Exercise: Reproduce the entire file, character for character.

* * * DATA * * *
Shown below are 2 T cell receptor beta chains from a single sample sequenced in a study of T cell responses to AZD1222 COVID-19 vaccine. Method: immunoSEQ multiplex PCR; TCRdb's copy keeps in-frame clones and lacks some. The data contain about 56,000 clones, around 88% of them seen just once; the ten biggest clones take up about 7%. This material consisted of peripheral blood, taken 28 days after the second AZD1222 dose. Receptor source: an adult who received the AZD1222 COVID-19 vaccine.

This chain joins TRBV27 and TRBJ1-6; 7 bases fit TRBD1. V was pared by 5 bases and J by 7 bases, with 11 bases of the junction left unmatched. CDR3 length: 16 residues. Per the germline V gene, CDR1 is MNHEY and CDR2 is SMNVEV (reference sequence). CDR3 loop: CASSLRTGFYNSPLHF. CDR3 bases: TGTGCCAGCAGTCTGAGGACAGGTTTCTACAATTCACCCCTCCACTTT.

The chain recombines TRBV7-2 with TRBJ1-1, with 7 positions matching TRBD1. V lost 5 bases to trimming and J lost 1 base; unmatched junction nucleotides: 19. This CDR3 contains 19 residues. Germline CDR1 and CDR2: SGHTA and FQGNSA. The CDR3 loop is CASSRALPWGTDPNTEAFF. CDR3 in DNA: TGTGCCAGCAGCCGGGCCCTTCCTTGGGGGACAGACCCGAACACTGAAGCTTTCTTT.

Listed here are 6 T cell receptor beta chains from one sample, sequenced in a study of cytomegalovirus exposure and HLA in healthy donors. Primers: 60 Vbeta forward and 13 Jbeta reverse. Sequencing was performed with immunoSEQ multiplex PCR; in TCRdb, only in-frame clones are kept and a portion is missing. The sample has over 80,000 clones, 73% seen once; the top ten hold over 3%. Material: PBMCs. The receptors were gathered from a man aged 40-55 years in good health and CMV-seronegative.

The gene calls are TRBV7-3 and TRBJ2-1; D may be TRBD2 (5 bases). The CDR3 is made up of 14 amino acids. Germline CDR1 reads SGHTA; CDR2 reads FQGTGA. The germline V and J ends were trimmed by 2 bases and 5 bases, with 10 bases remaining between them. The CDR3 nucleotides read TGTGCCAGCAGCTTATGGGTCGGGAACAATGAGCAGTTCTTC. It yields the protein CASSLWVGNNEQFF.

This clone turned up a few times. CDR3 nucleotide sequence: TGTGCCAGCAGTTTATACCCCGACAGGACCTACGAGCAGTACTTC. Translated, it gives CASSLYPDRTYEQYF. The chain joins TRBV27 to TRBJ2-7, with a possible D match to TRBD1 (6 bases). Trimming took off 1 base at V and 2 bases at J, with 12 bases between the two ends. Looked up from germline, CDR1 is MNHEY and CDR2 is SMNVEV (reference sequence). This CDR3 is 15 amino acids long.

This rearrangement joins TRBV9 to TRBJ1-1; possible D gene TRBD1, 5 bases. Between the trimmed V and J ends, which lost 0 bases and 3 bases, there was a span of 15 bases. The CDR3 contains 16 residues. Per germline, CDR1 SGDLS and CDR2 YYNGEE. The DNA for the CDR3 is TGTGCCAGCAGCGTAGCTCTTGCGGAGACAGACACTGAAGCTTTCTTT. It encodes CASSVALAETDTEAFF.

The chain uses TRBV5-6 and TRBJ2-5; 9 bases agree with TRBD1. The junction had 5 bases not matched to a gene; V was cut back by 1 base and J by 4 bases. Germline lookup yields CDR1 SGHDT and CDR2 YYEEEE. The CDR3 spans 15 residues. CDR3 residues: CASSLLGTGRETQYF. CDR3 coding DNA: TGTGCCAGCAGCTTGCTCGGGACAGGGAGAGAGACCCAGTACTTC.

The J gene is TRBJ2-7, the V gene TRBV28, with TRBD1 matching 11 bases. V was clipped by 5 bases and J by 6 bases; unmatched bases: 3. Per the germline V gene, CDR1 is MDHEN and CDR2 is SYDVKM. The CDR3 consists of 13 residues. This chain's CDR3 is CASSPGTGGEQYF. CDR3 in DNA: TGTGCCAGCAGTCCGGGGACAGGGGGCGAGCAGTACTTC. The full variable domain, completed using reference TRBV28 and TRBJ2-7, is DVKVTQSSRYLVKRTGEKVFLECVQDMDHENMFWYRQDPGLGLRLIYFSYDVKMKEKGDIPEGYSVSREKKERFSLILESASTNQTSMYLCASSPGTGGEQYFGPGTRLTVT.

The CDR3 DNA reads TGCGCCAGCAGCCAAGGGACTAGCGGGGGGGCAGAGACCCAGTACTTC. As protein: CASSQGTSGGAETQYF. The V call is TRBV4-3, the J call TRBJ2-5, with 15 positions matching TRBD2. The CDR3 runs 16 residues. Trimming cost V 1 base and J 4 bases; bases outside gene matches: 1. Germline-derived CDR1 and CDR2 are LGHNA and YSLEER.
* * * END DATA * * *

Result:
Shown below are 2 T cell receptor beta chains from a single sample sequenced in a study of T cell responses to AZD1222 COVID-19 vaccine. Method: immunoSEQ multiplex PCR; TCRdb's copy keeps in-frame clones and lacks some. The data contain about 56,000 clones, around 88% of them seen just once; the ten biggest clones take up about 7%. This material consisted of peripheral blood, taken 28 days after the second AZD1222 dose. Receptor source: an adult who received the AZD1222 COVID-19 vaccine.

This chain joins TRBV27 and TRBJ1-6; 7 bases fit TRBD1. V was pared by 5 bases and J by 7 bases, with 11 bases of the junction left unmatched. CDR3 length: 16 residues. Per the germline V gene, CDR1 is MNHEY and CDR2 is SMNVEV (reference sequence). CDR3 loop: CASSLRTGFYNSPLHF. CDR3 bases: TGTGCCAGCAGTCTGAGGACAGGTTTCTACAATTCACCCCTCCACTTT.

The chain recombines TRBV7-2 with TRBJ1-1, with 7 positions matching TRBD1. V lost 5 bases to trimming and J lost 1 base; unmatched junction nucleotides: 19. This CDR3 contains 19 residues. Germline CDR1 and CDR2: SGHTA and FQGNSA. The CDR3 loop is CASSRALPWGTDPNTEAFF. CDR3 in DNA: TGTGCCAGCAGCCGGGCCCTTCCTTGGGGGACAGACCCGAACACTGAAGCTTTCTTT.

Listed here are 6 T cell receptor beta chains from one sample, sequenced in a study of cytomegalovirus exposure and HLA in healthy donors. Primers: 60 Vbeta forward and 13 Jbeta reverse. Sequencing was performed with immunoSEQ multiplex PCR; in TCRdb, only in-frame clones are kept and a portion is missing. The sample has over 80,000 clones, 73% seen once; the top ten hold over 3%. Material: PBMCs. The receptors were gathered from a man aged 40-55 years in good health and CMV-seronegative.

The gene calls are TRBV7-3 and TRBJ2-1; D may be TRBD2 (5 bases). The CDR3 is made up of 14 amino acids. Germline CDR1 reads SGHTA; CDR2 reads FQGTGA. The germline V and J ends were trimmed by 2 bases and 5 bases, with 10 bases remaining between them. The CDR3 nucleotides read TGTGCCAGCAGCTTATGGGTCGGGAACAATGAGCAGTTCTTC. It yields the protein CASSLWVGNNEQFF.

This clone turned up a few times. CDR3 nucleotide sequence: TGTGCCAGCAGTTTATACCCCGACAGGACCTACGAGCAGTACTTC. Translated, it gives CASSLYPDRTYEQYF. The chain joins TRBV27 to TRBJ2-7, with a possible D match to TRBD1 (6 bases). Trimming took off 1 base at V and 2 bases at J, with 12 bases between the two ends. Looked up from germline, CDR1 is MNHEY and CDR2 is SMNVEV (reference sequence). This CDR3 is 15 amino acids long.

This rearrangement joins TRBV9 to TRBJ1-1; possible D gene TRBD1, 5 bases. Between the trimmed V and J ends, which lost 0 bases and 3 bases, there was a span of 15 bases. The CDR3 contains 16 residues. Per germline, CDR1 SGDLS and CDR2 YYNGEE. The DNA for the CDR3 is TGTGCCAGCAGCGTAGCTCTTGCGGAGACAGACACTGAAGCTTTCTTT. It encodes CASSVALAETDTEAFF.

The chain uses TRBV5-6 and TRBJ2-5; 9 bases agree with TRBD1. The junction had 5 bases not matched to a gene; V was cut back by 1 base and J by 4 bases. Germline lookup yields CDR1 SGHDT and CDR2 YYEEEE. The CDR3 spans 15 residues. CDR3 residues: CASSLLGTGRETQYF. CDR3 coding DNA: TGTGCCAGCAGCTTGCTCGGGACAGGGAGAGAGACCCAGTACTTC.

The J gene is TRBJ2-7, the V gene TRBV28, with TRBD1 matching 11 bases. V was clipped by 5 bases and J by 6 bases; unmatched bases: 3. Per the germline V gene, CDR1 is MDHEN and CDR2 is SYDVKM. The CDR3 consists of 13 residues. This chain's CDR3 is CASSPGTGGEQYF. CDR3 in DNA: TGTGCCAGCAGTCCGGGGACAGGGGGCGAGCAGTACTTC. The full variable domain, completed using reference TRBV28 and TRBJ2-7, is DVKVTQSSRYLVKRTGEKVFLECVQDMDHENMFWYRQDPGLGLRLIYFSYDVKMKEKGDIPEGYSVSREKKERFSLILESASTNQTSMYLCASSPGTGGEQYFGPGTRLTVT.

The CDR3 DNA reads TGCGCCAGCAGCCAAGGGACTAGCGGGGGGGCAGAGACCCAGTACTTC. As protein: CASSQGTSGGAETQYF. The V call is TRBV4-3, the J call TRBJ2-5, with 15 positions matching TRBD2. The CDR3 runs 16 residues. Trimming cost V 1 base and J 4 bases; bases outside gene matches: 1. Germline-derived CDR1 and CDR2 are LGHNA and YSLEER.